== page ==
Daughter of Amos Oz accuses father of ‘sadistic abuse’

Galia made the accusation in a new memoir published on Sunday


FRANKFURT/MAIN, Germany: Israeli writer and peace activist Amos Oz listens to a speech before he receives the prestigious Goethe cultural prize from the German city of Frankfurt for his life's work, 28 August 2005 at St. Paul's Church in Frankfurt. The prize committee said they had selected the 66-year-old for his "thematic variety and stylistic virtuosity, making him one of the most important contemporary authors". The award carries a 50,000-euro (61,400-dollar) cash prize. AFP PHOTO DDP/THOMAS LOHNES GERMANY OUT (Photo credit should read THOMAS LOHNES/DDP/AFP via Getty Images)

 Amos Oz’s daughter Galia has accused her late father of "routine sadistic abuse”, an account of the novelist disputed by her siblings.
Ms Oz, 56, a children’s writer and filmmaker, levelled the allegations against her father, who died of cancer in 2018, in a new memoir, “Something Disguised As Love”, published on Sunday.
“In my childhood, my father beat me, swore and humiliated me. The violence was creative: He dragged me from inside the house and threw me outside. He called me trash. Not a passing loss of control and not a slap in the face here or there, but a routine of sadistic abuse.
“My crime was me myself, so the punishment had no end. He had a need to make sure I would break,” she wrote in a passage translated from Hebrew by Haaretz.
The writer Yehuda Atlas discussed the claims during an interview with Army Radio.
He reportedly told the broadcaster: “It’s difficult for us leftists, Amos Oz was our golden prince, but it seems even the moon has a dark side.”
But Ms Oz’s siblings and mother challenged her account in a statement tweeted on Sunday by her sister, Fania. 
“Today, Galia Oz launched a new book hurling serious allegations against her father, Amos. Also against us, her mother and siblings.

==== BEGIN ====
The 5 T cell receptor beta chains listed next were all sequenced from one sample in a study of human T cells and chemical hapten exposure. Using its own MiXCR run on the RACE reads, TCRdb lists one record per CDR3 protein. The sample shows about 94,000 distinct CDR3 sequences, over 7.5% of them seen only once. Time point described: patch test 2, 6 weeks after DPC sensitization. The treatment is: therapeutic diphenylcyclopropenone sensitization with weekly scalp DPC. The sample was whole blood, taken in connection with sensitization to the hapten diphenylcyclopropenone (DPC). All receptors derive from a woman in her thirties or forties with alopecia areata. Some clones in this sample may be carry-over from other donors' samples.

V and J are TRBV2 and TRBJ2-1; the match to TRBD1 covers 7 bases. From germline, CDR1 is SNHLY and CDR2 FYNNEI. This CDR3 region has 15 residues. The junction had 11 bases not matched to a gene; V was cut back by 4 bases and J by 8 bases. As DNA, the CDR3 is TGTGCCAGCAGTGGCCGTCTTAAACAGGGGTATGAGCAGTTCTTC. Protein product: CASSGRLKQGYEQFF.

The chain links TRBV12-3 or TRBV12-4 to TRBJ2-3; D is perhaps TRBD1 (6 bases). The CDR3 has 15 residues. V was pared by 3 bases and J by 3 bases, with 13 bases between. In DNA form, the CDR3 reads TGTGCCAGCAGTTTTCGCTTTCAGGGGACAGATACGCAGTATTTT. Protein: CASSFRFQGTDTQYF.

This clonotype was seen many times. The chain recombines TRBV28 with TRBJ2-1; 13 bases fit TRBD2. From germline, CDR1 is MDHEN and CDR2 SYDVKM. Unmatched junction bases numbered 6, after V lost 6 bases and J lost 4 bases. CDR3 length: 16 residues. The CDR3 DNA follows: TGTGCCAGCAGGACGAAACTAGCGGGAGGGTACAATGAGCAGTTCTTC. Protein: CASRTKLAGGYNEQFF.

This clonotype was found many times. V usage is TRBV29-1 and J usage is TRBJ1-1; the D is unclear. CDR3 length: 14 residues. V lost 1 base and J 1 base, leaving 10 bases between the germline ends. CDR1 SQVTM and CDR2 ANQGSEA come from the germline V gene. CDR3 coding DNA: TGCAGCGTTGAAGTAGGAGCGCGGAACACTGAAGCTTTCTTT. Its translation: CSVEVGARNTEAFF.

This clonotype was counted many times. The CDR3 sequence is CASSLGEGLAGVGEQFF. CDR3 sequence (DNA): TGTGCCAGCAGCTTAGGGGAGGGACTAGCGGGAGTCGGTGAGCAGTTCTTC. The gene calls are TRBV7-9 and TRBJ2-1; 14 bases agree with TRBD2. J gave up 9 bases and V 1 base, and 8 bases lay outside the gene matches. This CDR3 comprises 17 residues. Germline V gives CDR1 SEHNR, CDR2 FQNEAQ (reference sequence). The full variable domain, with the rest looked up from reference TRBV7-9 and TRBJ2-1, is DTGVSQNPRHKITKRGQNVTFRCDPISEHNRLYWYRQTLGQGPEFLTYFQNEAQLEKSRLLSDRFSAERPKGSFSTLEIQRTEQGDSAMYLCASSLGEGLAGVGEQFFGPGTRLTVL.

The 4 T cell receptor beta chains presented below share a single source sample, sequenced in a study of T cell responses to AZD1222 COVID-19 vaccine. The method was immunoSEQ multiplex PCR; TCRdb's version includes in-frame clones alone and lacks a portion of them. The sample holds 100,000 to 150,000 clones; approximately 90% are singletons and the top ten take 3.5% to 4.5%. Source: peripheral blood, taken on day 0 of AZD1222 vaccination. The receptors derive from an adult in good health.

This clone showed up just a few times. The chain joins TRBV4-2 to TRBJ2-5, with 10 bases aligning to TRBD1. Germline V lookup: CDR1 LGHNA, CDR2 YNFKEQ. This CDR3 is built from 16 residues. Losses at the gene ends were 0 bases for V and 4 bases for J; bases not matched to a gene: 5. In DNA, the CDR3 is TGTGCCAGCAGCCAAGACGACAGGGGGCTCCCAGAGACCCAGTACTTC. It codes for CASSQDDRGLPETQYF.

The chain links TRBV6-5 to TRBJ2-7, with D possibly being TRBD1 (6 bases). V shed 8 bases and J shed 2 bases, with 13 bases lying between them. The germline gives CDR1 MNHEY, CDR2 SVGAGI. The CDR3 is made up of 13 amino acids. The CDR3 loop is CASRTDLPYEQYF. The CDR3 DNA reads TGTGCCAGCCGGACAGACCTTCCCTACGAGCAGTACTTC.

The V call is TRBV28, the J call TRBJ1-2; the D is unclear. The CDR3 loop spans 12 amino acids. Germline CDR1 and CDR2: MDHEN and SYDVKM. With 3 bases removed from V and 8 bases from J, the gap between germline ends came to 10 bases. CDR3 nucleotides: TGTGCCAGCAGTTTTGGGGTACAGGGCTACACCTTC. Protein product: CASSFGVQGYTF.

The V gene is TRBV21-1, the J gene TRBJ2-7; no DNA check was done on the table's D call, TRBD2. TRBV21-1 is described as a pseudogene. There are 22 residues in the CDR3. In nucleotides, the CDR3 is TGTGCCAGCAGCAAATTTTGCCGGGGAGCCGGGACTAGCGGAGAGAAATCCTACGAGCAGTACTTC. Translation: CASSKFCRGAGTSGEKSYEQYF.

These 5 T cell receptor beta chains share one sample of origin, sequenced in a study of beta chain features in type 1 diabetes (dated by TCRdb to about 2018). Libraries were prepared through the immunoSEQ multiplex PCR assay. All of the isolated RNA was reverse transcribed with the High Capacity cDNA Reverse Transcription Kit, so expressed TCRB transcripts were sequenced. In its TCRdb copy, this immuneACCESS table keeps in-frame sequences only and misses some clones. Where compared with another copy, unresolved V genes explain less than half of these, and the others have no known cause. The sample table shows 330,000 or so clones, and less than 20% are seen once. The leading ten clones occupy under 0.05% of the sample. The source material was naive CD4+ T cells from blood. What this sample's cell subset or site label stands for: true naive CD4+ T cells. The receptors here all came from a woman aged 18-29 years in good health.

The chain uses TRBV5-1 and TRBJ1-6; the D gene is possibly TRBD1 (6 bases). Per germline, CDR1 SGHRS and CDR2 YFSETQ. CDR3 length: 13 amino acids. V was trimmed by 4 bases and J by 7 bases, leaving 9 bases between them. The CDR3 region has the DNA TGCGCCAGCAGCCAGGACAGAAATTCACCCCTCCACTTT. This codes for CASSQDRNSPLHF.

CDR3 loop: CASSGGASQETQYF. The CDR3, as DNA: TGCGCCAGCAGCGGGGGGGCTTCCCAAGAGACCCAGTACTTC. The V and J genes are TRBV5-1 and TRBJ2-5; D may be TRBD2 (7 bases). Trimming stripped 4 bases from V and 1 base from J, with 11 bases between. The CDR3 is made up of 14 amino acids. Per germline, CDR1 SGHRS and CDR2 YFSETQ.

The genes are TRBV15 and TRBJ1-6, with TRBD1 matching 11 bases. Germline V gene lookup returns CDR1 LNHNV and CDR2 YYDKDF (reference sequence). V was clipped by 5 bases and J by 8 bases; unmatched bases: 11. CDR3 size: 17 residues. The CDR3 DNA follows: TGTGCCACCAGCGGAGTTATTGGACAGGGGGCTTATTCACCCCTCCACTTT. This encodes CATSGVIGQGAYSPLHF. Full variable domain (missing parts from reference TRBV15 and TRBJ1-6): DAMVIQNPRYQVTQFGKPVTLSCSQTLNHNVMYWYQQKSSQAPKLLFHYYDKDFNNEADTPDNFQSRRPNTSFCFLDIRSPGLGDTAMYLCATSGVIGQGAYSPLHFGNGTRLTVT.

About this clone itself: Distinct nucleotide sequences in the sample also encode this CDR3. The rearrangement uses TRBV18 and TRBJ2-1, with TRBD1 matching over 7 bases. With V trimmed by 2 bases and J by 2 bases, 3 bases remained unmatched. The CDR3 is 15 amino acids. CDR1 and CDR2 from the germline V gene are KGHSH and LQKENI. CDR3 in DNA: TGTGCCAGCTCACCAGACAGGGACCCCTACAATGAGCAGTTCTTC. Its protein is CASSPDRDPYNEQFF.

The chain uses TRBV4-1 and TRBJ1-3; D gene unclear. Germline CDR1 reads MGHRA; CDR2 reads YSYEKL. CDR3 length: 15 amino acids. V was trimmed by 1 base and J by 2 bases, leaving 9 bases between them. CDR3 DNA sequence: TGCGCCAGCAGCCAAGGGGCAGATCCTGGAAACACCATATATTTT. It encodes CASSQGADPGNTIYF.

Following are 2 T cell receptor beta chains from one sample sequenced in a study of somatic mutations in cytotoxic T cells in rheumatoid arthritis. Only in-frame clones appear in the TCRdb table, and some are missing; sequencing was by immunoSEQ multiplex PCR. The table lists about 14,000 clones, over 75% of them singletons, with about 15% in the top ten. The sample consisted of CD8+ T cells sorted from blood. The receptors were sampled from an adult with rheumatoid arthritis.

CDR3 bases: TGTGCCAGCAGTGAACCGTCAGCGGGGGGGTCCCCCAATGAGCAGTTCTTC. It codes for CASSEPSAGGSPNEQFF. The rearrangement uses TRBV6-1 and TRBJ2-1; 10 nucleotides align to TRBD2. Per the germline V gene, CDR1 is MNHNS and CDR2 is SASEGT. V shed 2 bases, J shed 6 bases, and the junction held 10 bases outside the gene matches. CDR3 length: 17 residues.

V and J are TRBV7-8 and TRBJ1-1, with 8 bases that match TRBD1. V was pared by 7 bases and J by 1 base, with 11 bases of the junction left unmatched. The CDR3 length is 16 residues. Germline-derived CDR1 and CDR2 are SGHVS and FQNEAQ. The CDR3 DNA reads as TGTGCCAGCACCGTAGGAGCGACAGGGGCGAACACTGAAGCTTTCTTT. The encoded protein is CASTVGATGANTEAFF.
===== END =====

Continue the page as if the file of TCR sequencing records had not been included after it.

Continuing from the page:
"We have known all our lives a very different Amos, a warm and affectionate man who loved his family deeply and gently. He devoted heart and soul to us. The vast majority of Galia’s accusations against Amos squarely contradict our three lifetimes of loving memories of him,” they wrote. 
They also said that Ms Oz had “cut all ties” with the family seven years ago. 
“To his deathbed, Amos tried and hoped to talk with Galia again, to listen, to understand, to grasp even the claims that contradicted reality as he and we saw it. Galia’s pain is palpable and heartbreaking. But we remember differently. Astoundingly differently,” they added.
In a separate statement on Facebook, the author’s son, Daniel, said that his father had not been “an angel, only a human being, but he was the best human being that I know.”
“Galia remembers that she experienced severe and abusive parenting at our father’s hands. I’m sure — I know — that there is a kernel of truth to her words. Do not erase her. But do not erase us either,” he said, writing in Hebrew.
Mr Oz published 35 books and hundreds of essays in a career spanning nearly 50 years. His works were published in more than 40 languages. 
His 2002 memoir, A Tale of Love and Darkness, which recounts his mother’s suicide when he was 12, was adapted into a 2015 film starring actress and director Natalie Portman. 
Mr Oz received a flurry of accolades, including France’s Legion D’Honneur - the country’s top honour - and the Israeli Prize for literature.
A co-founder of Peace Now and proponent of a two-state solution, he emerged as a progressive voice in Israeli politics.

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